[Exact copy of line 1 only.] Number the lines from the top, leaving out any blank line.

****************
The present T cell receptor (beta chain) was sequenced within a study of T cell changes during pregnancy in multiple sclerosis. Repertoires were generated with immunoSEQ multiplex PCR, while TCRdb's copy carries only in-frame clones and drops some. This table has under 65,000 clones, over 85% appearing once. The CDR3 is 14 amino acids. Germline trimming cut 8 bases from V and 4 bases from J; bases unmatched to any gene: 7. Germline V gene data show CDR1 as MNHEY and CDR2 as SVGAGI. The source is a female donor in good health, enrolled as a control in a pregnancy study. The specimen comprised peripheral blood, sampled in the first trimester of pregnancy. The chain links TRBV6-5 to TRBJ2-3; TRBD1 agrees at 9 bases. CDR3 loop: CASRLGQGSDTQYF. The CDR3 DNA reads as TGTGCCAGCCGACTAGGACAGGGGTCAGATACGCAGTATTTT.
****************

The present T cell receptor (beta chain) was sequenced within a study of T cell changes during pregnancy in multiple sclerosis. Repertoires were generated with immunoSEQ multiplex PCR, while TCRdb's copy carries only in-frame clones and drops some. This table has under 65,000 clones, over 85% appearing once. The CDR3 is 14 amino acids. Germline trimming cut 8 bases from V and 4 bases from J; bases unmatched to any gene: 7. Germline V gene data show CDR1 as MNHEY and CDR2 as SVGAGI. The source is a female donor in good health, enrolled as a control in a pregnancy study. The specimen comprised peripheral blood, sampled in the first trimester of pregnancy. The chain links TRBV6-5 to TRBJ2-3; TRBD1 agrees at 9 bases. CDR3 loop: CASRLGQGSDTQYF. The CDR3 DNA reads as TGTGCCAGCCGACTAGGACAGGGGTCAGATACGCAGTATTTT.